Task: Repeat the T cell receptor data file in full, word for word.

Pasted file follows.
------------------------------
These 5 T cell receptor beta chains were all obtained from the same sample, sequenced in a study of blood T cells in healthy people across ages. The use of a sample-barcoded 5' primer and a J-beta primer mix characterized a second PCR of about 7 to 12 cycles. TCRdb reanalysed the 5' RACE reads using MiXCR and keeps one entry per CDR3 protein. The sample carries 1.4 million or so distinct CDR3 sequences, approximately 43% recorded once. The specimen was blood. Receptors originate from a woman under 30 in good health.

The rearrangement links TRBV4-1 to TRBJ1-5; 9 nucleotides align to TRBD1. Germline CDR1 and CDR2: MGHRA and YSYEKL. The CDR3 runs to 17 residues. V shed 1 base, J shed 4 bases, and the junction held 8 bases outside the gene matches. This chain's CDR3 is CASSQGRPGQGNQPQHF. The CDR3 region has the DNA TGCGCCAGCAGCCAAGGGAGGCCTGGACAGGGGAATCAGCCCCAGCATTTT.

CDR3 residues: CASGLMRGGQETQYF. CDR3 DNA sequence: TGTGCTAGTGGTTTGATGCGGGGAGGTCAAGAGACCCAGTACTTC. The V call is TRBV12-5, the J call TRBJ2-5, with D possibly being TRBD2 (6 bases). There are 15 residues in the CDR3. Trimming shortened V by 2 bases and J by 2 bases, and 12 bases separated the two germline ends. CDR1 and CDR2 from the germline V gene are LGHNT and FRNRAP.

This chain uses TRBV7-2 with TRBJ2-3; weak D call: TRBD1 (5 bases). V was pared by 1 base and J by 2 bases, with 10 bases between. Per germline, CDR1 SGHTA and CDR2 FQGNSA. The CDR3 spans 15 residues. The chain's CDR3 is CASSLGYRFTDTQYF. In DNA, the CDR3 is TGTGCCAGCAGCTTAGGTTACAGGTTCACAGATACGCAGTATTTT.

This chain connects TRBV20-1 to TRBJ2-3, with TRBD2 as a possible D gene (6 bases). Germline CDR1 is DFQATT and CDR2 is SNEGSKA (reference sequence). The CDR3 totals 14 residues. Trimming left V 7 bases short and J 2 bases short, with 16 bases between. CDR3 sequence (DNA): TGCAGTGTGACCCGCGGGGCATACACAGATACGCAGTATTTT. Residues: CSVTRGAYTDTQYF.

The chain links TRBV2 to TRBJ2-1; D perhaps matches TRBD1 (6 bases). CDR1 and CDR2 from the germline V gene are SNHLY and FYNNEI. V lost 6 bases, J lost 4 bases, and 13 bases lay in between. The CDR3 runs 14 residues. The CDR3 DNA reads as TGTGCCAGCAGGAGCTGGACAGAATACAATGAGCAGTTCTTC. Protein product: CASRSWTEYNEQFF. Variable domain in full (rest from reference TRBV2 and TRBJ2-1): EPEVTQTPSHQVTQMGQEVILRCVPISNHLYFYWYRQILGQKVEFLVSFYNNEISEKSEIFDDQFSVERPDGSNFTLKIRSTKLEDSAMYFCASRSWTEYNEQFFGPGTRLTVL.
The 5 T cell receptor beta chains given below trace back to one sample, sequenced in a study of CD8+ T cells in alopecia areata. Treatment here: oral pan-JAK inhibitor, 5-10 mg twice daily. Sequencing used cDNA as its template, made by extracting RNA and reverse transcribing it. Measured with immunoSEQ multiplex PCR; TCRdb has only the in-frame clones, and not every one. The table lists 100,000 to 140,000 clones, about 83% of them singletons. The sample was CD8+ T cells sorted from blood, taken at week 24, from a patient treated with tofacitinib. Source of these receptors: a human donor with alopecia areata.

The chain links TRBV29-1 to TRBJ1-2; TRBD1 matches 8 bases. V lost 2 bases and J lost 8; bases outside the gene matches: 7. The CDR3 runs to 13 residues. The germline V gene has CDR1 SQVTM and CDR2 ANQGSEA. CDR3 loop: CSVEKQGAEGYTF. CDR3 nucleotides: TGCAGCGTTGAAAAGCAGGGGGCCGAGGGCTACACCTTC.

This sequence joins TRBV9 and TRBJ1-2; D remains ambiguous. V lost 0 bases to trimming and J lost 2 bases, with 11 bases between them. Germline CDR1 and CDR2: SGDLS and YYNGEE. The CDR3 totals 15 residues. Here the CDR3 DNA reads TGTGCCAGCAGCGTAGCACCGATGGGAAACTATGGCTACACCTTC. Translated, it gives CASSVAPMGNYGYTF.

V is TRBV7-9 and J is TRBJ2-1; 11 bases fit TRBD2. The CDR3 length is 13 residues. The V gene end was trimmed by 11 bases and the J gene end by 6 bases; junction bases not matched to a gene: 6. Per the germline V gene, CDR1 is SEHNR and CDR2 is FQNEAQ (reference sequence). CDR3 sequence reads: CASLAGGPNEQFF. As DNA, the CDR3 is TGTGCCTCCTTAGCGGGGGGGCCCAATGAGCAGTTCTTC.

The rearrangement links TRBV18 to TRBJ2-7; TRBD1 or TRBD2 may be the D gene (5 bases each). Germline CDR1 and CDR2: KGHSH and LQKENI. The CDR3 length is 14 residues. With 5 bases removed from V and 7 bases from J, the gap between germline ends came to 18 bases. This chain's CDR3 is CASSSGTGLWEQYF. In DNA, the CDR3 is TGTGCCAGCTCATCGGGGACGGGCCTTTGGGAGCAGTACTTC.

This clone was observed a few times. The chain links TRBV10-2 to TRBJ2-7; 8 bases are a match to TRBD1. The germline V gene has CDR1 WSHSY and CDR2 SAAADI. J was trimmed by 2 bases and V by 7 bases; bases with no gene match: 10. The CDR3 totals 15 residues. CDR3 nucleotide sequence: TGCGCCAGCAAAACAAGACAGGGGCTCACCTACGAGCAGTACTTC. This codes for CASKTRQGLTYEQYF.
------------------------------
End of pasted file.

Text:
These 5 T cell receptor beta chains were all obtained from the same sample, sequenced in a study of blood T cells in healthy people across ages. The use of a sample-barcoded 5' primer and a J-beta primer mix characterized a second PCR of about 7 to 12 cycles. TCRdb reanalysed the 5' RACE reads using MiXCR and keeps one entry per CDR3 protein. The sample carries 1.4 million or so distinct CDR3 sequences, approximately 43% recorded once. The specimen was blood. Receptors originate from a woman under 30 in good health.

The rearrangement links TRBV4-1 to TRBJ1-5; 9 nucleotides align to TRBD1. Germline CDR1 and CDR2: MGHRA and YSYEKL. The CDR3 runs to 17 residues. V shed 1 base, J shed 4 bases, and the junction held 8 bases outside the gene matches. This chain's CDR3 is CASSQGRPGQGNQPQHF. The CDR3 region has the DNA TGCGCCAGCAGCCAAGGGAGGCCTGGACAGGGGAATCAGCCCCAGCATTTT.

CDR3 residues: CASGLMRGGQETQYF. CDR3 DNA sequence: TGTGCTAGTGGTTTGATGCGGGGAGGTCAAGAGACCCAGTACTTC. The V call is TRBV12-5, the J call TRBJ2-5, with D possibly being TRBD2 (6 bases). There are 15 residues in the CDR3. Trimming shortened V by 2 bases and J by 2 bases, and 12 bases separated the two germline ends. CDR1 and CDR2 from the germline V gene are LGHNT and FRNRAP.

This chain uses TRBV7-2 with TRBJ2-3; weak D call: TRBD1 (5 bases). V was pared by 1 base and J by 2 bases, with 10 bases between. Per germline, CDR1 SGHTA and CDR2 FQGNSA. The CDR3 spans 15 residues. The chain's CDR3 is CASSLGYRFTDTQYF. In DNA, the CDR3 is TGTGCCAGCAGCTTAGGTTACAGGTTCACAGATACGCAGTATTTT.

This chain connects TRBV20-1 to TRBJ2-3, with TRBD2 as a possible D gene (6 bases). Germline CDR1 is DFQATT and CDR2 is SNEGSKA (reference sequence). The CDR3 totals 14 residues. Trimming left V 7 bases short and J 2 bases short, with 16 bases between. CDR3 sequence (DNA): TGCAGTGTGACCCGCGGGGCATACACAGATACGCAGTATTTT. Residues: CSVTRGAYTDTQYF.

The chain links TRBV2 to TRBJ2-1; D perhaps matches TRBD1 (6 bases). CDR1 and CDR2 from the germline V gene are SNHLY and FYNNEI. V lost 6 bases, J lost 4 bases, and 13 bases lay in between. The CDR3 runs 14 residues. The CDR3 DNA reads as TGTGCCAGCAGGAGCTGGACAGAATACAATGAGCAGTTCTTC. Protein product: CASRSWTEYNEQFF. Variable domain in full (rest from reference TRBV2 and TRBJ2-1): EPEVTQTPSHQVTQMGQEVILRCVPISNHLYFYWYRQILGQKVEFLVSFYNNEISEKSEIFDDQFSVERPDGSNFTLKIRSTKLEDSAMYFCASRSWTEYNEQFFGPGTRLTVL.
The 5 T cell receptor beta chains given below trace back to one sample, sequenced in a study of CD8+ T cells in alopecia areata. Treatment here: oral pan-JAK inhibitor, 5-10 mg twice daily. Sequencing used cDNA as its template, made by extracting RNA and reverse transcribing it. Measured with immunoSEQ multiplex PCR; TCRdb has only the in-frame clones, and not every one. The table lists 100,000 to 140,000 clones, about 83% of them singletons. The sample was CD8+ T cells sorted from blood, taken at week 24, from a patient treated with tofacitinib. Source of these receptors: a human donor with alopecia areata.

The chain links TRBV29-1 to TRBJ1-2; TRBD1 matches 8 bases. V lost 2 bases and J lost 8; bases outside the gene matches: 7. The CDR3 runs to 13 residues. The germline V gene has CDR1 SQVTM and CDR2 ANQGSEA. CDR3 loop: CSVEKQGAEGYTF. CDR3 nucleotides: TGCAGCGTTGAAAAGCAGGGGGCCGAGGGCTACACCTTC.

This sequence joins TRBV9 and TRBJ1-2; D remains ambiguous. V lost 0 bases to trimming and J lost 2 bases, with 11 bases between them. Germline CDR1 and CDR2: SGDLS and YYNGEE. The CDR3 totals 15 residues. Here the CDR3 DNA reads TGTGCCAGCAGCGTAGCACCGATGGGAAACTATGGCTACACCTTC. Translated, it gives CASSVAPMGNYGYTF.

V is TRBV7-9 and J is TRBJ2-1; 11 bases fit TRBD2. The CDR3 length is 13 residues. The V gene end was trimmed by 11 bases and the J gene end by 6 bases; junction bases not matched to a gene: 6. Per the germline V gene, CDR1 is SEHNR and CDR2 is FQNEAQ (reference sequence). CDR3 sequence reads: CASLAGGPNEQFF. As DNA, the CDR3 is TGTGCCTCCTTAGCGGGGGGGCCCAATGAGCAGTTCTTC.

The rearrangement links TRBV18 to TRBJ2-7; TRBD1 or TRBD2 may be the D gene (5 bases each). Germline CDR1 and CDR2: KGHSH and LQKENI. The CDR3 length is 14 residues. With 5 bases removed from V and 7 bases from J, the gap between germline ends came to 18 bases. This chain's CDR3 is CASSSGTGLWEQYF. In DNA, the CDR3 is TGTGCCAGCTCATCGGGGACGGGCCTTTGGGAGCAGTACTTC.

This clone was observed a few times. The chain links TRBV10-2 to TRBJ2-7; 8 bases are a match to TRBD1. The germline V gene has CDR1 WSHSY and CDR2 SAAADI. J was trimmed by 2 bases and V by 7 bases; bases with no gene match: 10. The CDR3 totals 15 residues. CDR3 nucleotide sequence: TGCGCCAGCAAAACAAGACAGGGGCTCACCTACGAGCAGTACTTC. This codes for CASKTRQGLTYEQYF.